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Tag:Eric Hosmer
Posted on: January 15, 2012 12:28 pm
 

Would You Rather Have: Hosmer or Votto?



By C. Trent Rosecrans


The gut reaction to today's Would You Rather Have is the easiest so far and probably the easiest of the entire series. But the gut reaction isn't always the easiest.

Today we look at two first basemen, Eric Hosmer of the Royals and Joey Votto of the Reds. While the easy answer is Votto -- the 2010 National League MVP -- the long view makes the question more difficult. The difference in players today isn't just what they can do on the field at the moment, it also includes the future and how long you can keep a player. So today's question isn't just Hosmer or Votto, it's better put as Would You Rather Have Hosmer for six years or Votto for two?

The case for Hosmer

Hosmer's case comes down to promise (and price). A rookie in 2011, Hosmer hit .293/.334/.465 with 19 homers and 78 RBI in 128 games -- a year before the Royals expected him to land in Kansas City. Hosmer, the third overall pick in the 2008 draft, hadn't played above Double-A before 2011. The Royals started him in Triple-A in 2011 despite a strong spring. He responded by dominating the Pacific Coast League in his first (and only month) at the highest level in the minors, hitting .439 and getting on base in more than half his plate appearances. The Royals promoted him to the big leagues in early May. Not only did he show he belonged, he got better as the season went on, finishing strong by hitting .349 with five homers in the last month of the season.

The case for Votto

This isn't tough -- the former MVP finished second in Rookie of the Year voting in 2008 when he put up a 125 OPS+ and hit 24 homers. That's been his worst season as a pro. In the last three years he's hit .318/.418/.565 with a 161 OPS+. Think his numbers are inflated by playing in hitter-friendly Great American Ball Park? Think again -- in his career he's hit better away from GABP, hitting .296/.391/.534 in Cincinnati and .329/.418/.566 away from it. Coming up through the Reds' minor leagues, everyone knew Votto could hit, but the knock against him was his glove. Since then, he's turned into a Gold Glove first baseman.

Votto, though, may only be in Cincinnati two more years. Last winter he signed a three-year, $38 million deal covering his arbitration years, but none of his free agent years. Votto will be the premier free agent of the 2013 season at the age of 30 and he won't come cheap. In all likelihood, Votto's pricetag will be more than the Reds can afford and the team's first MVP since Hall of Famer Barry Larkin will be playing in a different uniform. While Votto will be making $9.5 million in 2012 and $17 million in 2013, Hosmer will be making near the league minimum -- and he'll be wearing Royal blue for the foreseeable future.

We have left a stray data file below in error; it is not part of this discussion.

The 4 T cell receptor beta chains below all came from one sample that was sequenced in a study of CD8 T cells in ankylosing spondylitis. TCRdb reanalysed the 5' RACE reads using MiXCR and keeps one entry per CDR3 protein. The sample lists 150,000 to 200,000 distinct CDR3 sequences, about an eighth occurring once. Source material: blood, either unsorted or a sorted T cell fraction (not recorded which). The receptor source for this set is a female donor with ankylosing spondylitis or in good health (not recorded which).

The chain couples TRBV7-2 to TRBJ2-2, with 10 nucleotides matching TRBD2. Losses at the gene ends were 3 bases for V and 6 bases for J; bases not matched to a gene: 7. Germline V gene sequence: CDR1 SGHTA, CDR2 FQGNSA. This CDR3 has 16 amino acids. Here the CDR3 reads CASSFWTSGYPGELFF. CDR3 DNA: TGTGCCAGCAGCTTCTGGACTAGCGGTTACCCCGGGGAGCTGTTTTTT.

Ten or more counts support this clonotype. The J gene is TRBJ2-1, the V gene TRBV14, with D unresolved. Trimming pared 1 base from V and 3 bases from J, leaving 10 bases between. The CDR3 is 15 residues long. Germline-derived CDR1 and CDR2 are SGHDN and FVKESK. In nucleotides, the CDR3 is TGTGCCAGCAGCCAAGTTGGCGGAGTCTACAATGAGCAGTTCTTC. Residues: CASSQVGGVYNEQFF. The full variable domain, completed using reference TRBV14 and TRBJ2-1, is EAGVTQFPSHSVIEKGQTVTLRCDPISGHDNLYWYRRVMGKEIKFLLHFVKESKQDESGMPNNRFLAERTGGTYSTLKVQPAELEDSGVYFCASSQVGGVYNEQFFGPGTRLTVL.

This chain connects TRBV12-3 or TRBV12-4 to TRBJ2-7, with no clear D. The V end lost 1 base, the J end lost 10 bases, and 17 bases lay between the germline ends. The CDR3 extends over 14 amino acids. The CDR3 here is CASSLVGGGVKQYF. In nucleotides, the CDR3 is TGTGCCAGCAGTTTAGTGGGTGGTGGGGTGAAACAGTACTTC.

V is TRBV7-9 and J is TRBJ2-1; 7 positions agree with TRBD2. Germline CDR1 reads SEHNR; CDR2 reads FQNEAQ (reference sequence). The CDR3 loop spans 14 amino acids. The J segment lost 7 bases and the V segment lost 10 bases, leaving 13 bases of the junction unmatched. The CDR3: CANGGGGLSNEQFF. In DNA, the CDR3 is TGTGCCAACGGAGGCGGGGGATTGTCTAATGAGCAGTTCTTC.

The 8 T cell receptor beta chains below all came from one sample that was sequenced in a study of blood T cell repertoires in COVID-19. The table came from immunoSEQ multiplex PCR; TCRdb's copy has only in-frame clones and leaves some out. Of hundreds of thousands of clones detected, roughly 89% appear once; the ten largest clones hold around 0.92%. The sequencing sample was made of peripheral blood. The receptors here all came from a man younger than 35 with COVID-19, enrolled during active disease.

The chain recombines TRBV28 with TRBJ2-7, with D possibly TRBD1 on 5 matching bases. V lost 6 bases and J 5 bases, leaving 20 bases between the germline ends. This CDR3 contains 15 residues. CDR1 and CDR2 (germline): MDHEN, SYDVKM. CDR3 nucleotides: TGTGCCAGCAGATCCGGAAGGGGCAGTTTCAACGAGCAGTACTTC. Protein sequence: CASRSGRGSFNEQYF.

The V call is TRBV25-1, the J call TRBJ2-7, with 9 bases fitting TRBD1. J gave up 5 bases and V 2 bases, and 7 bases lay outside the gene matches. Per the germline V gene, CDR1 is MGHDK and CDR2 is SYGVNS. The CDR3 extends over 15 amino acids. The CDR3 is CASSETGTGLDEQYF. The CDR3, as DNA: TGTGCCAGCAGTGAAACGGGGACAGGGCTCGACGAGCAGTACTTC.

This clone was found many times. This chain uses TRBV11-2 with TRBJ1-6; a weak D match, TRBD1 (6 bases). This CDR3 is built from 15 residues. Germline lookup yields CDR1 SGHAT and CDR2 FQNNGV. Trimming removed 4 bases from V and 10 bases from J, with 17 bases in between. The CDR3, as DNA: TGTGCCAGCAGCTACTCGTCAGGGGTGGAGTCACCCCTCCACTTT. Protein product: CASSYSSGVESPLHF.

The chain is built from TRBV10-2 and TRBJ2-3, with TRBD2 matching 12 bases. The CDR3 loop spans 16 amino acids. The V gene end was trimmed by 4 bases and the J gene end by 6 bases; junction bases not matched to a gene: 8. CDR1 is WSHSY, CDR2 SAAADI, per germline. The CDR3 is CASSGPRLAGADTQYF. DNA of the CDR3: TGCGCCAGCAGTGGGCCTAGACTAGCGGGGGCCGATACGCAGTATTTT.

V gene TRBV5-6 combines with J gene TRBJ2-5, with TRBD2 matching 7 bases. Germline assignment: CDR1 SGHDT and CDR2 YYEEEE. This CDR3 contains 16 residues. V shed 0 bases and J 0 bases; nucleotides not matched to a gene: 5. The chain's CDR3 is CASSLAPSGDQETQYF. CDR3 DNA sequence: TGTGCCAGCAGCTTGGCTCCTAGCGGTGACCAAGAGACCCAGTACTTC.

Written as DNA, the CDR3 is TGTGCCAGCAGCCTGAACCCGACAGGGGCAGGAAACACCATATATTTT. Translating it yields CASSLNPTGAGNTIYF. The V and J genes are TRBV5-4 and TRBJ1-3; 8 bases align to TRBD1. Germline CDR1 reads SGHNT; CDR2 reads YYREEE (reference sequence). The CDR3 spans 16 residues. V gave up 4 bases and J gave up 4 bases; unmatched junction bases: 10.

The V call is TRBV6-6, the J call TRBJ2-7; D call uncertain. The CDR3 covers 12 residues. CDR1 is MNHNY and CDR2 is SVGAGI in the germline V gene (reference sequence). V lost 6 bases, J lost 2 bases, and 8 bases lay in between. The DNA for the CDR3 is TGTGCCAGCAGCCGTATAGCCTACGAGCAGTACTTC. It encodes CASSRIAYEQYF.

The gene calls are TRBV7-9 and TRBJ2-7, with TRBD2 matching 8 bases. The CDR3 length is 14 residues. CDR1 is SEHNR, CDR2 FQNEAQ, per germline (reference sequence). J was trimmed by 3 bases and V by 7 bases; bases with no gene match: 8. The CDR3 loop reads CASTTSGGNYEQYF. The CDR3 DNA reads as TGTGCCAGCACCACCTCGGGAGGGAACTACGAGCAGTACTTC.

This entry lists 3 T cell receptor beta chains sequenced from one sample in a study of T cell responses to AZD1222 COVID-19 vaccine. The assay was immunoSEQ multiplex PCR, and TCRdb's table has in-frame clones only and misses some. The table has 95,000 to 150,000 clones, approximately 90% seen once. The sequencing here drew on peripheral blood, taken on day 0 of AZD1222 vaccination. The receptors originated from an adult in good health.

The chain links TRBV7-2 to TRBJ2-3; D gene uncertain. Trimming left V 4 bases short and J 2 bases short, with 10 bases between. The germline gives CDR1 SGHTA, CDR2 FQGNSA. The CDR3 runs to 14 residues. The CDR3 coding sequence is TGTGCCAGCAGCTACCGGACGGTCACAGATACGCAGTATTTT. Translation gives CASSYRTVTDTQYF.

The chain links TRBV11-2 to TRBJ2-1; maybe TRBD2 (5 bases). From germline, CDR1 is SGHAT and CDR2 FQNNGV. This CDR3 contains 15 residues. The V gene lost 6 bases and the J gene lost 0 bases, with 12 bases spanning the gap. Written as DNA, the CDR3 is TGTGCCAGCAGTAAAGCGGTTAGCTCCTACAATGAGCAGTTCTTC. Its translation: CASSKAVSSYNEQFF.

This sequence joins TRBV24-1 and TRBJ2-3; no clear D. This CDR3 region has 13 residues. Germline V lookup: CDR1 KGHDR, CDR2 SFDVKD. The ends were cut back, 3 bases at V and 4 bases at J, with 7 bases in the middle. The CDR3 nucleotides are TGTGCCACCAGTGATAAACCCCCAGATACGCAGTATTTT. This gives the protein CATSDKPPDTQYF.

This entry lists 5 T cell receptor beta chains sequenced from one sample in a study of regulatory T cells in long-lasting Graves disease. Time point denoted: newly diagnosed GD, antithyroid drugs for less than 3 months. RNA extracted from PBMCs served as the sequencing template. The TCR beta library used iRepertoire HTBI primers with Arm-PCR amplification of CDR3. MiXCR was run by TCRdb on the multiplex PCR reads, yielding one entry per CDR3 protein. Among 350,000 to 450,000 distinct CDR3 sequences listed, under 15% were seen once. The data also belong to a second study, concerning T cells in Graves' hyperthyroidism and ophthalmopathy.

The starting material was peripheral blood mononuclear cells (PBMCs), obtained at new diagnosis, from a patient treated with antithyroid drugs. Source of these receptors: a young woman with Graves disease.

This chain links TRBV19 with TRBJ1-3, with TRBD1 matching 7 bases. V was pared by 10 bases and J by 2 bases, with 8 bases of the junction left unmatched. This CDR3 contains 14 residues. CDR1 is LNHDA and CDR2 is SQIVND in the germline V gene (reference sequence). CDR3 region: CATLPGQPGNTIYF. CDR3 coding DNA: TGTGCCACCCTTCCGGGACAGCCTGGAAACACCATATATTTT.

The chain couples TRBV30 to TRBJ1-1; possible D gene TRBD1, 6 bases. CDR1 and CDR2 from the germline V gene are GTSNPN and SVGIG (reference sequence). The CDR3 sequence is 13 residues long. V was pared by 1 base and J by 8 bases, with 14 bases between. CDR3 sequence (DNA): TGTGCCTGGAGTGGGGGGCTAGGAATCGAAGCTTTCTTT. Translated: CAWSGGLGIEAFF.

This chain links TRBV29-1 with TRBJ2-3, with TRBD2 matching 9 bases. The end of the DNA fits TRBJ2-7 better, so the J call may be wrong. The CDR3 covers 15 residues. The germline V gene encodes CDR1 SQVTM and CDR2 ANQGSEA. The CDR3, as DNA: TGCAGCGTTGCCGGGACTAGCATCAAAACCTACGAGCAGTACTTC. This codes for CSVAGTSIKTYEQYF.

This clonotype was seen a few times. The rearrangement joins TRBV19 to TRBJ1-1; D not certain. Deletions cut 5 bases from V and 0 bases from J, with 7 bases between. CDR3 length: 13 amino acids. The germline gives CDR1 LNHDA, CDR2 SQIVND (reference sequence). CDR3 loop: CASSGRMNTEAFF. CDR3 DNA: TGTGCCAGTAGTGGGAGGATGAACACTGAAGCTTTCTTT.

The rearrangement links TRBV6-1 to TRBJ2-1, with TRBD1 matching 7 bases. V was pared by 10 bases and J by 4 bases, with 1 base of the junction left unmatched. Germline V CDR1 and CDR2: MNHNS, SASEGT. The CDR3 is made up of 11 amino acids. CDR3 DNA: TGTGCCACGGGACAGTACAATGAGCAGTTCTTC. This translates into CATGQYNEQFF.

Our call

In the end, it probably comes down to your team. If you're the Reds and looking to win immediately, you'll take Votto. If you're building for the future and watching your pennies, like the Royals, it's Hosmer. In a vacuum, I'll take Votto for two MVP-caliber seasons over the potential for more in Hosmer. Hosmer's in the Show Me State, and Votto's already shown me he's one of the premier players in the game. But saying all this, I can see a scenario in 2015 that I'm looking back in regret over this choice.

Fan Vote: Would you rather have Hosmer for six years on your favorite team or Votto for two?



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Posted on: December 1, 2011 12:30 pm
 

Homegrown Team: Kansas City Royals



By Matt Snyder


What if players were only permitted to stay with the team that originally made them a professional? No trades, no Rule-5 Draft, no minor or major league free agency ... once you are a professional baseball player, you stay in that organization. This series shows how all 30 teams would look. We give you: Homegrown teams. To view the schedule/past entries of this feature, click here.

Long a punching bag for fans and media alike, the Kansas City Royals have become a darling in recent years due to their strong farm system. We keep hearing about how they'll be a World Series caliber team by 2014 and the first wave of strong talent hit the bigs in 2011 -- with Eric Hosmer and Mike Moustakas leading the charge. There's more on the way, too. For the purposes of this exercise, though, the Royals get to add two All-Star veterans to the lineup who have long since departed. Oh, and they get back an aloof ace.

Lineup

1. Alex Gordon, LF
2. Johnny Damon, RF
3. Eric Hosmer, 1B
4. Carlos Beltran, CF
5. Billy Butler, DH
6. Mike Moustakas, 3B
7. Salvador Perez, C
8. Johnny Giavotella, 2B
9. Mike Aviles, SS

Starting Rotation

1. Zack Greinke
2. Luke Hochevar
3. Aaron Crow
4. Danny Duffy
5. Chad Durbin

Bullpen

Closer - J.P. Howell
Set up - Jeremy Affeldt, Greg Holland, Blake Wood, Tim Byrdak, Mike MacDougal
Long - Louis Coleman

Notable Bench Players

Matt Treanor, Kila Ka'aihue, Mark Ellis, David DeJesus, Mitch Maier, Jarrod Dyson

What's Good?

That really looks like a nice lineup. There's obviously some growing up to be done in the 6-7-8 spots, but that's a lot easier done when the top five spots are that strong. And remember, Wil Myers is on the way ...

What's Not?

With Beltran and Damon getting up into their high-30s, the outfield defense would lack range. Of course, DeJesus and Dyson are both available off the bench as late-inning defensive replacements, so the situation wouldn't be dire. There is no real closer, but that's a bit overrated anyway. And the starting rotation leaves something to be desired, for now, until Crow and Duffy prove their worth and some of the other prospects (like John Lamb and Mike Montgomery) start to arrive.